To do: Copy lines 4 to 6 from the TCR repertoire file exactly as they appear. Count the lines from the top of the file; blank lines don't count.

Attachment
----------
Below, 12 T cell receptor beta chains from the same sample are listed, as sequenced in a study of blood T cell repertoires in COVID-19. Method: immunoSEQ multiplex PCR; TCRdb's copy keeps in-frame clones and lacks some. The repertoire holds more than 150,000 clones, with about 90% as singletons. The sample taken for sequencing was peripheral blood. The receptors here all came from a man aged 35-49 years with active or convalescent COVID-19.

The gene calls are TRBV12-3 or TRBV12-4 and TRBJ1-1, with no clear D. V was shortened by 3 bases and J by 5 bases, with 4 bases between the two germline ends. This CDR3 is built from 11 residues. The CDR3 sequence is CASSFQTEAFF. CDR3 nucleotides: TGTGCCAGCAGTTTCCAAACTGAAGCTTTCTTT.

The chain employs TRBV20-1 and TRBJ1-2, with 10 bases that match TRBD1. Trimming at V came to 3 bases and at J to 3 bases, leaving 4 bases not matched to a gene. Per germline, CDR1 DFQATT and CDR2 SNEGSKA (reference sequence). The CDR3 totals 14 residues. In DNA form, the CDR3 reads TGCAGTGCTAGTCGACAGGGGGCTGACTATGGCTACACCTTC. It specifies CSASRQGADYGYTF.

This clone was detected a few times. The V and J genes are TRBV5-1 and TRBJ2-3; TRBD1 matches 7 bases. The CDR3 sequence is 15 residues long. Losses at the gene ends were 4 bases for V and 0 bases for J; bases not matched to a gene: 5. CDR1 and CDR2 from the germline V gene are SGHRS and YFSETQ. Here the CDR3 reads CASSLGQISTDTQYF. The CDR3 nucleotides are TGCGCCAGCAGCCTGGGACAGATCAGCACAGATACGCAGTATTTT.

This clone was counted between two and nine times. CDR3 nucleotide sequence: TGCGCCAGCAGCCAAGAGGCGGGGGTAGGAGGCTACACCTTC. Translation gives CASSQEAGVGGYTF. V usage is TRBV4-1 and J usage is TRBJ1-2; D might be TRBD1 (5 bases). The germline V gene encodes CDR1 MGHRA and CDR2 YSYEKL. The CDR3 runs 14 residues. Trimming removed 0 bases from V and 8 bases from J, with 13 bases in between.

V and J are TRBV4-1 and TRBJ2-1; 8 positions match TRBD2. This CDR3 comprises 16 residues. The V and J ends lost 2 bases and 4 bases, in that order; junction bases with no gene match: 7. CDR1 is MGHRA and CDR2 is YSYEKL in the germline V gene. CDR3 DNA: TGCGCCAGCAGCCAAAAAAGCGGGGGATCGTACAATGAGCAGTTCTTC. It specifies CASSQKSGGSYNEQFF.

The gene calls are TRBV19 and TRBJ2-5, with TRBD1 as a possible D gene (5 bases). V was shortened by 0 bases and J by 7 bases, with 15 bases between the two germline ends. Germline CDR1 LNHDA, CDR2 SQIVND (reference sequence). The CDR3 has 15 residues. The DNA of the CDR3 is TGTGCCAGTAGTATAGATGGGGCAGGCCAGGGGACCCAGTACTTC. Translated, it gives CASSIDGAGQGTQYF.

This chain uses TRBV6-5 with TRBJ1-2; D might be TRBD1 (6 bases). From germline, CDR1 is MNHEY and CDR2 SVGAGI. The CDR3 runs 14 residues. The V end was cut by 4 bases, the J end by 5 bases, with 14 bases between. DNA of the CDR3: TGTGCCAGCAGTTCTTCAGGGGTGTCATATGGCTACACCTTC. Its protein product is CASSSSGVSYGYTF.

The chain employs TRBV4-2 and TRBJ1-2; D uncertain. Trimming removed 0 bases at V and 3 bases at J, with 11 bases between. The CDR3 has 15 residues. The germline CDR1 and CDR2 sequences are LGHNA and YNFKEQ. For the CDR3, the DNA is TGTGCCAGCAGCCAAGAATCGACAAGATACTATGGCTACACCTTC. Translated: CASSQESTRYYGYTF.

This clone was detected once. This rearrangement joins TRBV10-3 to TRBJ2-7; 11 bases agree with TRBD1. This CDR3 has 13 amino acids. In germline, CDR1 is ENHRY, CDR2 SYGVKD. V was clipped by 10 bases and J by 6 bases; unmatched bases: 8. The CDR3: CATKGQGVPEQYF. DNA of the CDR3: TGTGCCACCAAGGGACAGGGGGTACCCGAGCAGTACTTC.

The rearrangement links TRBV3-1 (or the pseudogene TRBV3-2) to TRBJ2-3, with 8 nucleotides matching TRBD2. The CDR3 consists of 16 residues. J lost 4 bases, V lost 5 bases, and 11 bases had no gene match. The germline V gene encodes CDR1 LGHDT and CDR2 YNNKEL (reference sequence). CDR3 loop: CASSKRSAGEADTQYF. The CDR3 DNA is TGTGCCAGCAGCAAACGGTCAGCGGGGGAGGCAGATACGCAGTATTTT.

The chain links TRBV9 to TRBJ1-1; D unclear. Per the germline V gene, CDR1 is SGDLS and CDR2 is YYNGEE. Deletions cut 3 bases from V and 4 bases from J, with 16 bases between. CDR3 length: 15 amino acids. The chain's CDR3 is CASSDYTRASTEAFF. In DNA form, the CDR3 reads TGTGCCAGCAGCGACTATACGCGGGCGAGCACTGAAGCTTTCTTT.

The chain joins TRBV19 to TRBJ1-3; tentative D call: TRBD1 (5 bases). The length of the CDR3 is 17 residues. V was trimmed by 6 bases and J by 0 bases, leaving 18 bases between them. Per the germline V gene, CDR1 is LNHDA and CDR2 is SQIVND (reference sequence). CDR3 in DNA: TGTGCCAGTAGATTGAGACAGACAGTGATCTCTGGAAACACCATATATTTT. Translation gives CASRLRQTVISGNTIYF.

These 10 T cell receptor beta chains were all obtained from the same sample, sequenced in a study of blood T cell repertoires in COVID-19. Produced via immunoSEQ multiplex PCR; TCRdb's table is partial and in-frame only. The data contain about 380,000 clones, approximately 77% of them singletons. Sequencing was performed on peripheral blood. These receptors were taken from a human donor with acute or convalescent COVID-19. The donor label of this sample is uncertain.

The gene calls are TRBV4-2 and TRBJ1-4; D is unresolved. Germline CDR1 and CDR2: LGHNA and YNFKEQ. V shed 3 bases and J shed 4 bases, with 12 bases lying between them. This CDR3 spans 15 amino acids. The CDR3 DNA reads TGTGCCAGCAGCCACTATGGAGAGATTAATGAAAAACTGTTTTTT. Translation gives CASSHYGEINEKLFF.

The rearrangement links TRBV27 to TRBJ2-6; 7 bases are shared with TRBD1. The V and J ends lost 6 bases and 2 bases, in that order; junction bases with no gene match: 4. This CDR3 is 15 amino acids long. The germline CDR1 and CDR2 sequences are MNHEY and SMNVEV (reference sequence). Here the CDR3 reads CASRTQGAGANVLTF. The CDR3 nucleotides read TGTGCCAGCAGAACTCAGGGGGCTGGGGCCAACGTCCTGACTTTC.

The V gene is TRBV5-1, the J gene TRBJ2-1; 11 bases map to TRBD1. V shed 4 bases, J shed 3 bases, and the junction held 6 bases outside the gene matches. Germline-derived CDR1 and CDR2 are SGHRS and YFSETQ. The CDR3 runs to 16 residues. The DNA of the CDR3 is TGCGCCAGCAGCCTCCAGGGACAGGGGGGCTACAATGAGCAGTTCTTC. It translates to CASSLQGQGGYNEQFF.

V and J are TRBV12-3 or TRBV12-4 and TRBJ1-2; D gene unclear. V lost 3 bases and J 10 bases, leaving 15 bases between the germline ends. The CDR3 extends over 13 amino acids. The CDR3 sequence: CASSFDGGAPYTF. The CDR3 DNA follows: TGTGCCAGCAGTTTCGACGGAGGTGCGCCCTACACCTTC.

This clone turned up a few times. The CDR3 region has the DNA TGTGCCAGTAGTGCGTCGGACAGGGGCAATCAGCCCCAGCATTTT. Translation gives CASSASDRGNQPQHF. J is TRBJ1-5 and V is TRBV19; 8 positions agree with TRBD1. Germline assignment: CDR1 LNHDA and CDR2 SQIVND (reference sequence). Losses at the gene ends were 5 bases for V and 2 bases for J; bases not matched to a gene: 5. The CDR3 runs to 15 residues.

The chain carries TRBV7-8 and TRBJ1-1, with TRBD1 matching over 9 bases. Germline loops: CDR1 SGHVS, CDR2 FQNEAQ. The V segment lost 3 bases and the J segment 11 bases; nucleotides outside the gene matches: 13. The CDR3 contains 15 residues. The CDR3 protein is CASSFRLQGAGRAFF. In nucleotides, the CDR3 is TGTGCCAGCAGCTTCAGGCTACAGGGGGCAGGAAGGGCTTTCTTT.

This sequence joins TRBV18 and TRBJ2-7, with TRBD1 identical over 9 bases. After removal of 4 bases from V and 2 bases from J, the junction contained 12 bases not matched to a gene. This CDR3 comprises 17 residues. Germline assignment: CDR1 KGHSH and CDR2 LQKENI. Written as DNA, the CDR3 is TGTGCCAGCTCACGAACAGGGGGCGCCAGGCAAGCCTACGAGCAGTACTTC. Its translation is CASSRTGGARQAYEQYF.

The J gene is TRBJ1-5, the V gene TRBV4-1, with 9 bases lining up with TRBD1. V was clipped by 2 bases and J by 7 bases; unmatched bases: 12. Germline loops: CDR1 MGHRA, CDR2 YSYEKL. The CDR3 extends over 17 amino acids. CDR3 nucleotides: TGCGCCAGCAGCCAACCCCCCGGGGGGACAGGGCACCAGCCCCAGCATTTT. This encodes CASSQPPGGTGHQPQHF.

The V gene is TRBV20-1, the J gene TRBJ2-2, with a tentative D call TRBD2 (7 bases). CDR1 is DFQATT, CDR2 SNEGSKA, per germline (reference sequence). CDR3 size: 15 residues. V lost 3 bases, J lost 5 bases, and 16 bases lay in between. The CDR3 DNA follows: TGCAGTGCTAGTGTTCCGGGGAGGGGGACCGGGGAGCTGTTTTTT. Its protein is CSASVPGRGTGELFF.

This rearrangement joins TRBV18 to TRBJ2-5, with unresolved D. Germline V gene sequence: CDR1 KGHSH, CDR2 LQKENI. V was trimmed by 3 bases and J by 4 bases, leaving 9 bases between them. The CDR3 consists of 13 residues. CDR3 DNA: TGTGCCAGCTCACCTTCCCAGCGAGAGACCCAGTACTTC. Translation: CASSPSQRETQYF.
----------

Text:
This clone was detected a few times. The V and J genes are TRBV5-1 and TRBJ2-3; TRBD1 matches 7 bases. The CDR3 sequence is 15 residues long. Losses at the gene ends were 4 bases for V and 0 bases for J; bases not matched to a gene: 5. CDR1 and CDR2 from the germline V gene are SGHRS and YFSETQ. Here the CDR3 reads CASSLGQISTDTQYF. The CDR3 nucleotides are TGCGCCAGCAGCCTGGGACAGATCAGCACAGATACGCAGTATTTT.

This clone was counted between two and nine times. CDR3 nucleotide sequence: TGCGCCAGCAGCCAAGAGGCGGGGGTAGGAGGCTACACCTTC. Translation gives CASSQEAGVGGYTF. V usage is TRBV4-1 and J usage is TRBJ1-2; D might be TRBD1 (5 bases). The germline V gene encodes CDR1 MGHRA and CDR2 YSYEKL. The CDR3 runs 14 residues. Trimming removed 0 bases from V and 8 bases from J, with 13 bases in between.

V and J are TRBV4-1 and TRBJ2-1; 8 positions match TRBD2. This CDR3 comprises 16 residues. The V and J ends lost 2 bases and 4 bases, in that order; junction bases with no gene match: 7. CDR1 is MGHRA and CDR2 is YSYEKL in the germline V gene. CDR3 DNA: TGCGCCAGCAGCCAAAAAAGCGGGGGATCGTACAATGAGCAGTTCTTC. It specifies CASSQKSGGSYNEQFF.